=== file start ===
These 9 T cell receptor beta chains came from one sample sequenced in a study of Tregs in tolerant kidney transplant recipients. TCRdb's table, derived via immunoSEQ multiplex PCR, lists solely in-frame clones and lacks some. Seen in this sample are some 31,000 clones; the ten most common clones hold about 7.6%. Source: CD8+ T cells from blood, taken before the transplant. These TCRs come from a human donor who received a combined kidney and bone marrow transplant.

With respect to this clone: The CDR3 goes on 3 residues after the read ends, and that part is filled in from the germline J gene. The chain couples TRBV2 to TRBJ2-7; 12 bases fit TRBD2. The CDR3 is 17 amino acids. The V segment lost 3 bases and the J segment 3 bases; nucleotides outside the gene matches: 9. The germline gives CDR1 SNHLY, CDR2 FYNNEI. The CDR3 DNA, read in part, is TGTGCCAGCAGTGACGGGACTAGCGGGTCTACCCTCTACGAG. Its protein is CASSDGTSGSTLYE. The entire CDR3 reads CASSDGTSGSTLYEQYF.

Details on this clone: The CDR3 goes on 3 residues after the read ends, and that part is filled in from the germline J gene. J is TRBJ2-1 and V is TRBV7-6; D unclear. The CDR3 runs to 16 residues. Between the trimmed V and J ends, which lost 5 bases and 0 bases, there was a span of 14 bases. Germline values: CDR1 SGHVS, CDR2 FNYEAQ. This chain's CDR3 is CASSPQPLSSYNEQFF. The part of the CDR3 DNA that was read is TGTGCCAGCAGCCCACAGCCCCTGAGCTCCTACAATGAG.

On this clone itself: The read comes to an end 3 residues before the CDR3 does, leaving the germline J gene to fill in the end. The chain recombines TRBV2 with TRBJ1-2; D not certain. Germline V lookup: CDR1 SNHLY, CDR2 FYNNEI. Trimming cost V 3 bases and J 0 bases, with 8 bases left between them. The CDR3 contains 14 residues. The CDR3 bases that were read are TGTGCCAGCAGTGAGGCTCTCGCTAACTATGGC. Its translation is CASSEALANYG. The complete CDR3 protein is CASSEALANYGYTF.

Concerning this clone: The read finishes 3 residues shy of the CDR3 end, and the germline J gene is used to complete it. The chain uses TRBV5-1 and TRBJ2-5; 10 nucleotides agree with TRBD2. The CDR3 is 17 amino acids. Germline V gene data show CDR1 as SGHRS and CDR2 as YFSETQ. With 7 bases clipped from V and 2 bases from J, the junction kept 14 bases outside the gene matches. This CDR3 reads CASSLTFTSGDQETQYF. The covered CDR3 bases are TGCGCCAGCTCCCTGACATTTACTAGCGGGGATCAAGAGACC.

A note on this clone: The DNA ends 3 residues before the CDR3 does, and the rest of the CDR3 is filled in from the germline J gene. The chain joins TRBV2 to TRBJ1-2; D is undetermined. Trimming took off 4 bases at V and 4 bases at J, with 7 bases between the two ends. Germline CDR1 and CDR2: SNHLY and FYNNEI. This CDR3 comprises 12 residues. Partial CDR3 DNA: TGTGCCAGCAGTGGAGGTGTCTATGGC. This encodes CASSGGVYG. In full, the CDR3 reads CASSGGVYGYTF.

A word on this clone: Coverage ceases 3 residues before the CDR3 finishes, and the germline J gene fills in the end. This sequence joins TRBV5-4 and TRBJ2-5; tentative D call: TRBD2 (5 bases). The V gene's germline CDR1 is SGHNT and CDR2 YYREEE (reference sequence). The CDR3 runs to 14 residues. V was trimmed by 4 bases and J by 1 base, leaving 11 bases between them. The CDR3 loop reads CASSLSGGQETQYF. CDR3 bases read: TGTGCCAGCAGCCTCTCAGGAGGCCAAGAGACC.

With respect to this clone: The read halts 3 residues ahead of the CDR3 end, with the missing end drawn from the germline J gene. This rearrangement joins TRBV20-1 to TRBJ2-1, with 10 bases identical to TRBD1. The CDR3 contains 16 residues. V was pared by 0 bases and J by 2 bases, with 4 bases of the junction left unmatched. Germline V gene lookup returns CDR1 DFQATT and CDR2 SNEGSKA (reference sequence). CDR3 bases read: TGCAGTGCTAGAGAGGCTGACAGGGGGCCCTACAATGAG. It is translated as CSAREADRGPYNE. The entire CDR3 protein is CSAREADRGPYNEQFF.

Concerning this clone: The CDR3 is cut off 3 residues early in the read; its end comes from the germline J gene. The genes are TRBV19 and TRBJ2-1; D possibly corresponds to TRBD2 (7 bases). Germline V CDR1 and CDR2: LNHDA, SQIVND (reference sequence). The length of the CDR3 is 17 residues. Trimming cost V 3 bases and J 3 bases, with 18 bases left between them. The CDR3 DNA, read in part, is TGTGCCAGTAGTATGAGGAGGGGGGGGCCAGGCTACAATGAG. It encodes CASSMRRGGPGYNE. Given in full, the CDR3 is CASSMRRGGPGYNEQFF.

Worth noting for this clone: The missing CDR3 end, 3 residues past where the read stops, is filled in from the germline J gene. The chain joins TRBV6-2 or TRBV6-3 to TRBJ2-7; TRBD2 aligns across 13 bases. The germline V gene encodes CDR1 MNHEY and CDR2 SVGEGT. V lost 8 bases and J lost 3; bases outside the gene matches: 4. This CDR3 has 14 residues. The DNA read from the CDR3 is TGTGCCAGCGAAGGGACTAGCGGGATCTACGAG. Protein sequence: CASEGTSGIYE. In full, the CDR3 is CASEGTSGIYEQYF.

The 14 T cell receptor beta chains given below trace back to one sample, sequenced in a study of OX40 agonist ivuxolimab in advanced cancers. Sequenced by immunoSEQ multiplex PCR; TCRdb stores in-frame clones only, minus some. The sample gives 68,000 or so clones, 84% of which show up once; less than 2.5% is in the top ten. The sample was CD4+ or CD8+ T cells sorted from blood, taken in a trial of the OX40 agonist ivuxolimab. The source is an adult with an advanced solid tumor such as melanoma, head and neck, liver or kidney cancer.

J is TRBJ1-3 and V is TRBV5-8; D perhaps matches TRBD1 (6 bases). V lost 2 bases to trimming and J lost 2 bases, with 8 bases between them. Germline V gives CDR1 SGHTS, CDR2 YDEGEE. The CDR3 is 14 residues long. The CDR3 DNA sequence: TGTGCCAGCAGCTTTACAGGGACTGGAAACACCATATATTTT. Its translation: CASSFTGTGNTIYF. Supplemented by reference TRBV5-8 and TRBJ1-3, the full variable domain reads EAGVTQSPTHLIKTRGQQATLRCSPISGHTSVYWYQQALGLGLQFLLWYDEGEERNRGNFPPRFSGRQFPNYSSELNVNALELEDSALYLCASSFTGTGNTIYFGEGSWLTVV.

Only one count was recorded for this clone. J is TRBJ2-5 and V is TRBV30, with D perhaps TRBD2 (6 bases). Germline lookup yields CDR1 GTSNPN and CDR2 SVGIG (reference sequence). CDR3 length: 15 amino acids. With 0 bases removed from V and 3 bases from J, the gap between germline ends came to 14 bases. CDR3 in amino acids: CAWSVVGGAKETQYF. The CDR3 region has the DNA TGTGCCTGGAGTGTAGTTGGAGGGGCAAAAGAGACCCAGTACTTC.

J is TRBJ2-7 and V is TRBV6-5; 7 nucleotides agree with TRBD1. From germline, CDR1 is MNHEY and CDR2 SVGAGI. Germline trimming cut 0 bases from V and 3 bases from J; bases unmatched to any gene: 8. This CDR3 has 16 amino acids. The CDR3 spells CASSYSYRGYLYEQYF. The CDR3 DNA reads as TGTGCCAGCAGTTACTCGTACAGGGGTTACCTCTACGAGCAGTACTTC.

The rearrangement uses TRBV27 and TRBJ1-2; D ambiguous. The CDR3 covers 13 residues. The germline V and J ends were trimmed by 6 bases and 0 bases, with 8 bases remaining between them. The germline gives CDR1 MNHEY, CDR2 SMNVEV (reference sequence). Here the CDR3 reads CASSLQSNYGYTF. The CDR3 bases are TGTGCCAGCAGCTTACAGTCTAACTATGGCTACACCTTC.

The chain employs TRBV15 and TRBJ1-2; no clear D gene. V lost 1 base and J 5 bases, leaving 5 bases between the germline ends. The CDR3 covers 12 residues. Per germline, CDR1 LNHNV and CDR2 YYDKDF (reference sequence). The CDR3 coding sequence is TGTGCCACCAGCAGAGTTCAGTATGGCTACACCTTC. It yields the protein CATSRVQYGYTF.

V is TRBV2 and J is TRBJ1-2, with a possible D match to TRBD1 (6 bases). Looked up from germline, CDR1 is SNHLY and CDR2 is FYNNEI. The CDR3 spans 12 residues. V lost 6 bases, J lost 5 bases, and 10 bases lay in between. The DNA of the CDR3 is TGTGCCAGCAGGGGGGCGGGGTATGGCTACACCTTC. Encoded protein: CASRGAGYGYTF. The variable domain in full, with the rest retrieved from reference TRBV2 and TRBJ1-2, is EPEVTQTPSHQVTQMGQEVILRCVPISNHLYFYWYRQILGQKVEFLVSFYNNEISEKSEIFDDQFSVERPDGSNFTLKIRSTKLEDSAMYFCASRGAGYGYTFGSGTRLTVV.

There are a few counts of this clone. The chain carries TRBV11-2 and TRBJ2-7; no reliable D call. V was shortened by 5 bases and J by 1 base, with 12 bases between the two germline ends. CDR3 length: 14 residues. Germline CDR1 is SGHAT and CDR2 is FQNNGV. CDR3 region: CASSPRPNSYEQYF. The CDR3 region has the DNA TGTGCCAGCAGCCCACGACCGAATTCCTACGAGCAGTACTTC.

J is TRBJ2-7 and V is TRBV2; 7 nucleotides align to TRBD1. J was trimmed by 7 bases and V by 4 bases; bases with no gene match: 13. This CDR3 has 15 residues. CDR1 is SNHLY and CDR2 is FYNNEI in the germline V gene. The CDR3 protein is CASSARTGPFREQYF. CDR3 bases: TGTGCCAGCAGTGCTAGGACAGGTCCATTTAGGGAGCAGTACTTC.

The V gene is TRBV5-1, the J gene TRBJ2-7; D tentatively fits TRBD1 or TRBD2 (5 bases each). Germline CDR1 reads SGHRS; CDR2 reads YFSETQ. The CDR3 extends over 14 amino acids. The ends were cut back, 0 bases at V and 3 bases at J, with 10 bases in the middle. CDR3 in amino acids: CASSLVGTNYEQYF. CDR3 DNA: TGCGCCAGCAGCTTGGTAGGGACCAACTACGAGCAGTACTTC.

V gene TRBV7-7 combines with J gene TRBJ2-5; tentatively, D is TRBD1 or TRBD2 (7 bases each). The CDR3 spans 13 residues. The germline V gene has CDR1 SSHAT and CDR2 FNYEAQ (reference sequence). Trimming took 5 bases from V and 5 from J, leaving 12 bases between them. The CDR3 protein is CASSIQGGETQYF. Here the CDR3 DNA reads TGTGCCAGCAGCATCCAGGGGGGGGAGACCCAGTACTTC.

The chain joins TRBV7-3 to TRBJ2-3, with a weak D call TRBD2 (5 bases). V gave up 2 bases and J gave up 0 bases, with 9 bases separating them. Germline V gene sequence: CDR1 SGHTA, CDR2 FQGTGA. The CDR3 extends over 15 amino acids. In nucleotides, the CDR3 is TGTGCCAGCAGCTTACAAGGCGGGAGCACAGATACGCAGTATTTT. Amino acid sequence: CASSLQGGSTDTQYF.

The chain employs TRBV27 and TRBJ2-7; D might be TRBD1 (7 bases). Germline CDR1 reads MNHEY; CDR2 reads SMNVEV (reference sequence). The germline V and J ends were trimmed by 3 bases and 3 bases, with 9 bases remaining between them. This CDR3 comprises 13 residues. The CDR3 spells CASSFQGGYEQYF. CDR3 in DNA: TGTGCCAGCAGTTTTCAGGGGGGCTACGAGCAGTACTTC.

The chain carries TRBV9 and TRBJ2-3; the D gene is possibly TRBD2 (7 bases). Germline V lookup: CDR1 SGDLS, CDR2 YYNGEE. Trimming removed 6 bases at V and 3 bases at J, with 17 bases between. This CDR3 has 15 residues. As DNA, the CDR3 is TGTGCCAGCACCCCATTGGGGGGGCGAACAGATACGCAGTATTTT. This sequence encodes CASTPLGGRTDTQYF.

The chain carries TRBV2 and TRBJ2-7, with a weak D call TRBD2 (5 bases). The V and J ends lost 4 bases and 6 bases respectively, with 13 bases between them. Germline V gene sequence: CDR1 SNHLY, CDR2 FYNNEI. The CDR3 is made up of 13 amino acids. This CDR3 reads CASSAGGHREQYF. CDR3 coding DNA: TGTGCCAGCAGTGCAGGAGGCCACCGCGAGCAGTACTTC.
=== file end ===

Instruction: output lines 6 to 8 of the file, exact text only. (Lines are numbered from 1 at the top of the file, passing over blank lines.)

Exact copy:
A note on this clone: The DNA ends 3 residues before the CDR3 does, and the rest of the CDR3 is filled in from the germline J gene. The chain joins TRBV2 to TRBJ1-2; D is undetermined. Trimming took off 4 bases at V and 4 bases at J, with 7 bases between the two ends. Germline CDR1 and CDR2: SNHLY and FYNNEI. This CDR3 comprises 12 residues. Partial CDR3 DNA: TGTGCCAGCAGTGGAGGTGTCTATGGC. This encodes CASSGGVYG. In full, the CDR3 reads CASSGGVYGYTF.

A word on this clone: Coverage ceases 3 residues before the CDR3 finishes, and the germline J gene fills in the end. This sequence joins TRBV5-4 and TRBJ2-5; tentative D call: TRBD2 (5 bases). The V gene's germline CDR1 is SGHNT and CDR2 YYREEE (reference sequence). The CDR3 runs to 14 residues. V was trimmed by 4 bases and J by 1 base, leaving 11 bases between them. The CDR3 loop reads CASSLSGGQETQYF. CDR3 bases read: TGTGCCAGCAGCCTCTCAGGAGGCCAAGAGACC.

With respect to this clone: The read halts 3 residues ahead of the CDR3 end, with the missing end drawn from the germline J gene. This rearrangement joins TRBV20-1 to TRBJ2-1, with 10 bases identical to TRBD1. The CDR3 contains 16 residues. V was pared by 0 bases and J by 2 bases, with 4 bases of the junction left unmatched. Germline V gene lookup returns CDR1 DFQATT and CDR2 SNEGSKA (reference sequence). CDR3 bases read: TGCAGTGCTAGAGAGGCTGACAGGGGGCCCTACAATGAG. It is translated as CSAREADRGPYNE. The entire CDR3 protein is CSAREADRGPYNEQFF.